How to deal with your child’s anxiety about separation

By DavidPage

It can be difficult for you both to spend time apart from your child. Sometimes, though, it can cause anxiety and distress in your child to say goodbye. These are some of the things you should be aware of and how you can help your child manage these difficult feelings to feel safer and more secure.

What is separation anxiety?

Separation anxiety affects many children. It is most prevalent between 6 and 3 years of age. Young toddlers and babies can feel anxious if their primary caregiver is absent. However, they still learn that separations are temporary.

What are the signs that my child might have separation anxiety?

  • It is easy to spot. Do you cry at the drop-off of your daycare? This is just one indicator. Other signs include:
  • Being more attached to your family members when you leave them
  • Crying in new situations, primarily between 6 months and 3 years.
  • Refuse to go to bed without you or another caregiver
  • After being able to sleep through the night, you may start to cry at night.

It is normal for your toddler or baby to feel anxious and not have you there. You should treat them with kindness and compassion.

What can I do to support my child’s education?

You don’t have to feel guilty if you have to leave your child for an unspecified time. Instead, help your child learn to manage their emotions without you. This is an important step in helping them become more independent.

  • Discuss what you will do later together

Children are often anxious about the possibility of not seeing you again. This fear can be eased by discussing plans for your return: “After I finish work, I will come and pick you and we’ll go to the playground to play on the swings together.”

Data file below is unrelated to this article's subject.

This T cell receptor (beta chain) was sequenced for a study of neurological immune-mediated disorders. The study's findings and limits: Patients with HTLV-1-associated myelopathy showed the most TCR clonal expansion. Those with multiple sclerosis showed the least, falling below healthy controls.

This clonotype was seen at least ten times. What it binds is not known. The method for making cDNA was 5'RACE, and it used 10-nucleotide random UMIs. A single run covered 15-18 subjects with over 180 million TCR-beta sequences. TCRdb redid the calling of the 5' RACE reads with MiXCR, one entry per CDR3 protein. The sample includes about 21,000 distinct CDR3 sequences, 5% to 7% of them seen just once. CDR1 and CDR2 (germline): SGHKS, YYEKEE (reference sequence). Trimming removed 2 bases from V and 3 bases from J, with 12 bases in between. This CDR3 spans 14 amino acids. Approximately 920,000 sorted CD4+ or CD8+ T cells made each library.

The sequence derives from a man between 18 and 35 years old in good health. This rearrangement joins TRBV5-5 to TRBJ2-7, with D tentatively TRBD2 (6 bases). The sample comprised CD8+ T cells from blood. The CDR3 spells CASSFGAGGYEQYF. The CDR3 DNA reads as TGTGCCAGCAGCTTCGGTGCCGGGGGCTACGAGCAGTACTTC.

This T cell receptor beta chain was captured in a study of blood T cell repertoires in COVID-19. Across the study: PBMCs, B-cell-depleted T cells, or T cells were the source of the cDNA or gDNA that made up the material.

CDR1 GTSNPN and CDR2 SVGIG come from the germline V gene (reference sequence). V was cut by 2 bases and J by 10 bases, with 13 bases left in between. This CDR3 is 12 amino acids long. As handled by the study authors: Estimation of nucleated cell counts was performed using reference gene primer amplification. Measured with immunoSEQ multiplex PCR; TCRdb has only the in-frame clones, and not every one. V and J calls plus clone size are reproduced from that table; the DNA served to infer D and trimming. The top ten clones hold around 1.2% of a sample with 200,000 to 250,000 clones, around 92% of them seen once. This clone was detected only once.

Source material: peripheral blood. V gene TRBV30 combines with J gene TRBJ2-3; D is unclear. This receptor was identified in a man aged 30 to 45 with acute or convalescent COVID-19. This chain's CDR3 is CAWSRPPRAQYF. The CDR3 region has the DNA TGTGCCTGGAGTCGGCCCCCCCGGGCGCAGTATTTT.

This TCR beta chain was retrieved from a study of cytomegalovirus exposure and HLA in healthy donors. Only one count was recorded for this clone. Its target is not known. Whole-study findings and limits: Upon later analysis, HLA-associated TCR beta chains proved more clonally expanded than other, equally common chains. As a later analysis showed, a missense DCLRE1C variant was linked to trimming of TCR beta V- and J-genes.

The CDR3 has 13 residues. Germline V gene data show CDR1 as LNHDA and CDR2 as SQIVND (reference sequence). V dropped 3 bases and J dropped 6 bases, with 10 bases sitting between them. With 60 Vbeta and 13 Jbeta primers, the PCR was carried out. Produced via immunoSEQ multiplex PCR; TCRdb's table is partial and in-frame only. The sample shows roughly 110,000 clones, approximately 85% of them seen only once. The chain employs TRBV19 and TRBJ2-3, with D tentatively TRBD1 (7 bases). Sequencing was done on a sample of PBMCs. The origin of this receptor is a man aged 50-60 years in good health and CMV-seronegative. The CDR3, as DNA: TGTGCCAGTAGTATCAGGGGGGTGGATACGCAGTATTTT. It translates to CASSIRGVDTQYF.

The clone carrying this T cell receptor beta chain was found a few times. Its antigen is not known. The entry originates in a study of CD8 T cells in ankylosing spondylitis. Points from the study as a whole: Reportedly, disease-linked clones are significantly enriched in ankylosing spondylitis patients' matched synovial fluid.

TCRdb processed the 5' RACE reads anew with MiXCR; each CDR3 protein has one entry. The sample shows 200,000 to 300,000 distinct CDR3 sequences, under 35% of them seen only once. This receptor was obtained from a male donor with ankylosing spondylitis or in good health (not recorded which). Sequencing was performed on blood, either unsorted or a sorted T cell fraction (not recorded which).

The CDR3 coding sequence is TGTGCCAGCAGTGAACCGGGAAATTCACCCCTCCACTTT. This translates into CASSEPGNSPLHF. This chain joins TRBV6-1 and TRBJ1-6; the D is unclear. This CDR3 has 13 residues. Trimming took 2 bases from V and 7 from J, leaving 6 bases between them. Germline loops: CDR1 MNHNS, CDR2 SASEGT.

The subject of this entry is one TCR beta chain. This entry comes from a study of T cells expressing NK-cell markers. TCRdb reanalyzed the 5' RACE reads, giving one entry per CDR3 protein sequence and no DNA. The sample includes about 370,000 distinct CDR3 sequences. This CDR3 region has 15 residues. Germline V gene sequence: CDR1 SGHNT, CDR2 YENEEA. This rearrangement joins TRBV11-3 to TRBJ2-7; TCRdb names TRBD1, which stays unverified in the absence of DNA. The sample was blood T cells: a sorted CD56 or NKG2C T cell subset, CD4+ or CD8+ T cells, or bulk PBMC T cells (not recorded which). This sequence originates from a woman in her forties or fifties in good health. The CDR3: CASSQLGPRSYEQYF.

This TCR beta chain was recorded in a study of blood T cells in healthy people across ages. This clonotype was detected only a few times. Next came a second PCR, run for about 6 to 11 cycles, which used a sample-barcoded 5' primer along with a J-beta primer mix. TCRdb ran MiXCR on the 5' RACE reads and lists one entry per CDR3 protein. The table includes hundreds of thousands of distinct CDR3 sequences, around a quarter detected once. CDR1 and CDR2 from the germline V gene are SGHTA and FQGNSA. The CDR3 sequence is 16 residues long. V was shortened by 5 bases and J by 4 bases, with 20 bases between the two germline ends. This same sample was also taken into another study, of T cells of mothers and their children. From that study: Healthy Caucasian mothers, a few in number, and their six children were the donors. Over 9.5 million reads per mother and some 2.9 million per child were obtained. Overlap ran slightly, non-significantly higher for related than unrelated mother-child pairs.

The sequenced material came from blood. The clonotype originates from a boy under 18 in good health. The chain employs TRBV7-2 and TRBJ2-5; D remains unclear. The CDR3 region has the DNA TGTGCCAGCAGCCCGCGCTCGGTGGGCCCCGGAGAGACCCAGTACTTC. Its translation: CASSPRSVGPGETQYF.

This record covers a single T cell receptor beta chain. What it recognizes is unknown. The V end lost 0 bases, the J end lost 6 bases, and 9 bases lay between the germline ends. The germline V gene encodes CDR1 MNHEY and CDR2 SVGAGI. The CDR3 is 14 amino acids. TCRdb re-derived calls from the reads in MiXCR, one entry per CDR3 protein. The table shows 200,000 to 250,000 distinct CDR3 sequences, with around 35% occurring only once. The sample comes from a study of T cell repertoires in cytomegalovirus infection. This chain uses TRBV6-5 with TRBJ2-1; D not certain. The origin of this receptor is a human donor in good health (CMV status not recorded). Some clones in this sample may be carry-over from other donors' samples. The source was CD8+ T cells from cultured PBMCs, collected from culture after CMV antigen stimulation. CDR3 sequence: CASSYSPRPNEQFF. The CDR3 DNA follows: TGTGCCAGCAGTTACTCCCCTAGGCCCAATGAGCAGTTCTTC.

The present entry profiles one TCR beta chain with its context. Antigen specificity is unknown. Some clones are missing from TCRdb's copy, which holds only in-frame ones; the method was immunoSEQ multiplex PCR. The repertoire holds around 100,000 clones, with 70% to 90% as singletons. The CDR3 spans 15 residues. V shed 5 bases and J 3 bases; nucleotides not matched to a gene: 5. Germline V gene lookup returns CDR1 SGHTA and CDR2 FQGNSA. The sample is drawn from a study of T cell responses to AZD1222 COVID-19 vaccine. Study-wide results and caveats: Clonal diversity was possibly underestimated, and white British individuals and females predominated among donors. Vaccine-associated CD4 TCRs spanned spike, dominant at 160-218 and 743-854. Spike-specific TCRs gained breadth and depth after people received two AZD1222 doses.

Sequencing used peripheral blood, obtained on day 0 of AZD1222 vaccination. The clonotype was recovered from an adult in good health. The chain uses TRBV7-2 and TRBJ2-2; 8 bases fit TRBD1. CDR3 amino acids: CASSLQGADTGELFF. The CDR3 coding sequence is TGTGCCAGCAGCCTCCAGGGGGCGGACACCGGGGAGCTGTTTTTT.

• Keep short breaks and strive for longer ones

You might consider leaving your child with a friend or relative to help you run a quick errand. See how it goes. This will help your child to gradually adjust to being apart.

  • To ease separations, leave a blanket or soft toy with your child.

Is your child familiar with a favorite comfort object? It might be worth getting one if your child doesn’t have one. If a child is feeling upset, a special toy can help them self-soothe.

When your child is afraid, comfort them

Listen to your child when you are with them. You should respond with compassion and understanding. Don’t trivialize your child’s worries. Also, look out for nonverbal cues such as fussing and extra clinginess.

  • Introduce any new caregiver slowly

Before you introduce a babysitter, have a few short meetings with your children before you leave them alone. If you are required to leave your child alone for an extended period of time, this will make them feel more at home.

  • Be quick to say goodbye and be positive

It’s not just hard for your child to say goodbye, it’s also difficult for you. Keep your emotions positive and calm as you say goodbye. Tell your child that you will be seeing them soon, smile, and don’t delay. This will make it easier for your child to get used to dropping off and will also help them feel secure that you will be back.